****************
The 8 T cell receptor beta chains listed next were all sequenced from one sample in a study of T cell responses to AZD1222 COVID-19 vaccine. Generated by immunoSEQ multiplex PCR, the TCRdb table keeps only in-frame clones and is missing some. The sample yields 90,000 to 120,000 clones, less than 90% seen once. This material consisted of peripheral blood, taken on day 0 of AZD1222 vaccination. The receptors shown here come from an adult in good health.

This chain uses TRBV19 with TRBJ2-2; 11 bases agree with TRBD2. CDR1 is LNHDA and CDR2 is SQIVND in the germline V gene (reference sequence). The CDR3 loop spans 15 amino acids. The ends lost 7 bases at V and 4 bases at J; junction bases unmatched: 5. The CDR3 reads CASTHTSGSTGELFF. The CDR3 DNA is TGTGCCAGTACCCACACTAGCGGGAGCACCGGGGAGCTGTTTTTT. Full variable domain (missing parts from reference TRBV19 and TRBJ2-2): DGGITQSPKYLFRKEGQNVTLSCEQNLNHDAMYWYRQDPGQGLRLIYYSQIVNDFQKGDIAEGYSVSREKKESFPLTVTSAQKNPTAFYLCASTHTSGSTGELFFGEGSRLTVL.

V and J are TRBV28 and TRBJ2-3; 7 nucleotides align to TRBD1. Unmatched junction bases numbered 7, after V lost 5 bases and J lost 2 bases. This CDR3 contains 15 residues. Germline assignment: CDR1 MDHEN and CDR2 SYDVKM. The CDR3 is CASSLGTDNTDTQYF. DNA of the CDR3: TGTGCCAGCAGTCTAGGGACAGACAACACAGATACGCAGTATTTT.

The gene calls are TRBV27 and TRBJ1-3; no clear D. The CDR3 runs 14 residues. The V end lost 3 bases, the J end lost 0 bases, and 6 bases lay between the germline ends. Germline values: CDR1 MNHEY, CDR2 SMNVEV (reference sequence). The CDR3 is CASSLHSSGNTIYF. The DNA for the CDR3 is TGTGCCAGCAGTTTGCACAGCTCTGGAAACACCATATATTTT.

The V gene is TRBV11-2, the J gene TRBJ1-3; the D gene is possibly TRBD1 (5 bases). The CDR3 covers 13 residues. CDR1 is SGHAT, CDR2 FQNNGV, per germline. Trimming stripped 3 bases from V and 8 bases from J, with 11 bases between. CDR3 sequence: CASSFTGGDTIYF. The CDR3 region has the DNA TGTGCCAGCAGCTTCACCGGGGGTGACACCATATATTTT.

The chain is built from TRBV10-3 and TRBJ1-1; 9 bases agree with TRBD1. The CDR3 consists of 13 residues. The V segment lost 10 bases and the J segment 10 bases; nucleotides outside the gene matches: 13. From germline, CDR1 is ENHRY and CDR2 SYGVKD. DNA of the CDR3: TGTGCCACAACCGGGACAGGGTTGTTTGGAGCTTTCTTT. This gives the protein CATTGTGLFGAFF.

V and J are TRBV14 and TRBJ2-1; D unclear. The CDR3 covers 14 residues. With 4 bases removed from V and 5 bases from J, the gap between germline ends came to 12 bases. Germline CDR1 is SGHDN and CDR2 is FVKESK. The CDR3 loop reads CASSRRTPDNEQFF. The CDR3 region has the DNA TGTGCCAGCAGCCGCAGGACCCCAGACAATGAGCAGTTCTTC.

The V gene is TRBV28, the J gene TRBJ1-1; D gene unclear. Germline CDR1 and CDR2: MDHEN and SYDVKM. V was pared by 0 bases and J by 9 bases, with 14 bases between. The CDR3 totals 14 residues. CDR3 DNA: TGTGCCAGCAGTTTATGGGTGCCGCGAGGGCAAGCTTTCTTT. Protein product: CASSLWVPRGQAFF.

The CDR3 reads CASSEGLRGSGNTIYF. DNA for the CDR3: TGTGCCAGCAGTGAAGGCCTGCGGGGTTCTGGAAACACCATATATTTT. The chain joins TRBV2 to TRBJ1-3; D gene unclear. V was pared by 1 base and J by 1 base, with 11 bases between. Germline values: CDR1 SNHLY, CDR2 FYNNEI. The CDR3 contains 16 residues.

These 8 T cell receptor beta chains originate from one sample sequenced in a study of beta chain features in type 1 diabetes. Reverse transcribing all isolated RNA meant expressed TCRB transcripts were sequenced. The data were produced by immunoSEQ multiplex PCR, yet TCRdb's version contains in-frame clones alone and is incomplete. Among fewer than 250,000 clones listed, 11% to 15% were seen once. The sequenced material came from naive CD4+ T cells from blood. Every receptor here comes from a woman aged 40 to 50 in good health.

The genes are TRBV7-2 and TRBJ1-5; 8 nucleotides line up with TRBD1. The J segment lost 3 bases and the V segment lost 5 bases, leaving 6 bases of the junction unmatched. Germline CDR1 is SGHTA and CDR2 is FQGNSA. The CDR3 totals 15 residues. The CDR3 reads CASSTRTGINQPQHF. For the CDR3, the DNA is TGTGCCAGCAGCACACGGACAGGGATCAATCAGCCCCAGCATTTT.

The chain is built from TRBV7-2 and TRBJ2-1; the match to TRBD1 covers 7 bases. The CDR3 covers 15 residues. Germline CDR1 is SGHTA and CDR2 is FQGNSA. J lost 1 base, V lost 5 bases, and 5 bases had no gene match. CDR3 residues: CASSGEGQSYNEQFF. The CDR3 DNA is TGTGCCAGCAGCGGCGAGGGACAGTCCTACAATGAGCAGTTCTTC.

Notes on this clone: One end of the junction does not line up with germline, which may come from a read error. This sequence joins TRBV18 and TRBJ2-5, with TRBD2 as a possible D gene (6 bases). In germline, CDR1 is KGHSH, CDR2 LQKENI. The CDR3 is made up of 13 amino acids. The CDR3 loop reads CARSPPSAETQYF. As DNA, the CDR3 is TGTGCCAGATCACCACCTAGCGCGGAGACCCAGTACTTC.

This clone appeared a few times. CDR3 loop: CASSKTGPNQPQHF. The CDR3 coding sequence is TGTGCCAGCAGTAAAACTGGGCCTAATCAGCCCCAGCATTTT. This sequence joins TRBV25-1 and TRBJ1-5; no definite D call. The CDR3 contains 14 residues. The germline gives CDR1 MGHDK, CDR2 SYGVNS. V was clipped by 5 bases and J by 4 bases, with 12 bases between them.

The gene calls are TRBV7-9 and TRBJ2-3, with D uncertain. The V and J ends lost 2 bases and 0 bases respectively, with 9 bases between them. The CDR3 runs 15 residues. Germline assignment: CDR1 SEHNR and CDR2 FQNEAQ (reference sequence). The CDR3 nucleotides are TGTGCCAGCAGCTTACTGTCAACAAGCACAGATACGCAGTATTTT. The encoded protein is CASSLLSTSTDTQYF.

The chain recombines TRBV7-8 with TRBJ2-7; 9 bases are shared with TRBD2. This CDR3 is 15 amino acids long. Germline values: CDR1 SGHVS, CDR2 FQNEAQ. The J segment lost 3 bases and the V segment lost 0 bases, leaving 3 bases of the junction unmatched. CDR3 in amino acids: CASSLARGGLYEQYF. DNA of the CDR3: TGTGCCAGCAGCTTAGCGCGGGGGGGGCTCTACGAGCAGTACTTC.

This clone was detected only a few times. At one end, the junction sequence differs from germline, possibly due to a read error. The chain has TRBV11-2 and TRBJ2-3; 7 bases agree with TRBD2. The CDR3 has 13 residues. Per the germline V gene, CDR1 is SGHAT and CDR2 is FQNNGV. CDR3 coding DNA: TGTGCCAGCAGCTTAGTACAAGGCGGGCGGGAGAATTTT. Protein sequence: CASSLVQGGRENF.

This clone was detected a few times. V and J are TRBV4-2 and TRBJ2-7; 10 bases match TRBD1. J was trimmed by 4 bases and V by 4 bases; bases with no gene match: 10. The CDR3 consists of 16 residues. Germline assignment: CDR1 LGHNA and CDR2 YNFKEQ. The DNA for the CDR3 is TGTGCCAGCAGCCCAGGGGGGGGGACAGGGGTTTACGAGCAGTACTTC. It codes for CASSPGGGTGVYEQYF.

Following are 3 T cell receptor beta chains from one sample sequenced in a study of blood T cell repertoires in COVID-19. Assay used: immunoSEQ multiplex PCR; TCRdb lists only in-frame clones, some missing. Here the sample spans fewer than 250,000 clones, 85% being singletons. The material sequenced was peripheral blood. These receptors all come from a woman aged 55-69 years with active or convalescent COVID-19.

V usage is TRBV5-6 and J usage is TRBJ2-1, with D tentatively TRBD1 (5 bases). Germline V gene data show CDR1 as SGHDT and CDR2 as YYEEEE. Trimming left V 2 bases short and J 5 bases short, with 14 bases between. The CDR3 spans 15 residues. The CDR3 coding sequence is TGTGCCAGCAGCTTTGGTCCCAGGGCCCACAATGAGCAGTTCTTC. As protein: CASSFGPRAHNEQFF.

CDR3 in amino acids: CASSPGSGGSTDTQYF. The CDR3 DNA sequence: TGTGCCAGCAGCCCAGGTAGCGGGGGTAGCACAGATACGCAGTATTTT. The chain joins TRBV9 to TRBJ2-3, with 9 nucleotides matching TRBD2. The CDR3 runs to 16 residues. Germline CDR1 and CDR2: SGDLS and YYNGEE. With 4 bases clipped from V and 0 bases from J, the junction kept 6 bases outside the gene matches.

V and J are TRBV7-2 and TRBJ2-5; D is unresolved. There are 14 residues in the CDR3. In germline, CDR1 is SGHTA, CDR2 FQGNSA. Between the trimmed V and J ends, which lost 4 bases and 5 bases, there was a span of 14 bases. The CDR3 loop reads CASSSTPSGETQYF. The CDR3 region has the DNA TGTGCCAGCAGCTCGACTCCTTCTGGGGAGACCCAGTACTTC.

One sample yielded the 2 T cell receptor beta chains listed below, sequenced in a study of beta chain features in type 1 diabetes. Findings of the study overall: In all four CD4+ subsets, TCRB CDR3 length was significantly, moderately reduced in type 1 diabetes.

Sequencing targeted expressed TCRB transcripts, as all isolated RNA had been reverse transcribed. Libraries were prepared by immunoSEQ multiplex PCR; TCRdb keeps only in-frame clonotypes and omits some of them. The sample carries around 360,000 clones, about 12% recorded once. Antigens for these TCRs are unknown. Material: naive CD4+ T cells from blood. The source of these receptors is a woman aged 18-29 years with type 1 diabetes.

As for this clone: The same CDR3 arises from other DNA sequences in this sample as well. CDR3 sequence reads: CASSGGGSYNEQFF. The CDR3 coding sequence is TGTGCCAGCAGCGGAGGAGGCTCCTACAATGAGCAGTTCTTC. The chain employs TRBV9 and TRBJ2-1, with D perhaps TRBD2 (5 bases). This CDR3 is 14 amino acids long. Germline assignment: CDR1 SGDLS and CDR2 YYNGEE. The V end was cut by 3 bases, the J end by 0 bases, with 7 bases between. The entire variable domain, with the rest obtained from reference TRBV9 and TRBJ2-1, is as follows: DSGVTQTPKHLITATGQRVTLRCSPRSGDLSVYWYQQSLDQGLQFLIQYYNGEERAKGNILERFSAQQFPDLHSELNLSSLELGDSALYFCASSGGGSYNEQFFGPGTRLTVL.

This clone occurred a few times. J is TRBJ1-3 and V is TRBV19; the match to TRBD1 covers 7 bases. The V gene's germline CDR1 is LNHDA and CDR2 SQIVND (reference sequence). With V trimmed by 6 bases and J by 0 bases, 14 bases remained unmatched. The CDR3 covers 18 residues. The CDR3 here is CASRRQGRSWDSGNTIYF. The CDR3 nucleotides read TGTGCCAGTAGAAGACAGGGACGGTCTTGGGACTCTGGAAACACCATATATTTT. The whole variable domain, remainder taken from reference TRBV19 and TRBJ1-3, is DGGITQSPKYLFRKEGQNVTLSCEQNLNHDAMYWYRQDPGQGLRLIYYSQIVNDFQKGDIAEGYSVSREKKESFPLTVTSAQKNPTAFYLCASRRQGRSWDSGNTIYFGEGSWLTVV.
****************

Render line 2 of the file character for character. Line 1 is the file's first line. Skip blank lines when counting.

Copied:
This chain uses TRBV19 with TRBJ2-2; 11 bases agree with TRBD2. CDR1 is LNHDA and CDR2 is SQIVND in the germline V gene (reference sequence). The CDR3 loop spans 15 amino acids. The ends lost 7 bases at V and 4 bases at J; junction bases unmatched: 5. The CDR3 reads CASTHTSGSTGELFF. The CDR3 DNA is TGTGCCAGTACCCACACTAGCGGGAGCACCGGGGAGCTGTTTTTT. Full variable domain (missing parts from reference TRBV19 and TRBJ2-2): DGGITQSPKYLFRKEGQNVTLSCEQNLNHDAMYWYRQDPGQGLRLIYYSQIVNDFQKGDIAEGYSVSREKKESFPLTVTSAQKNPTAFYLCASTHTSGSTGELFFGEGSRLTVL.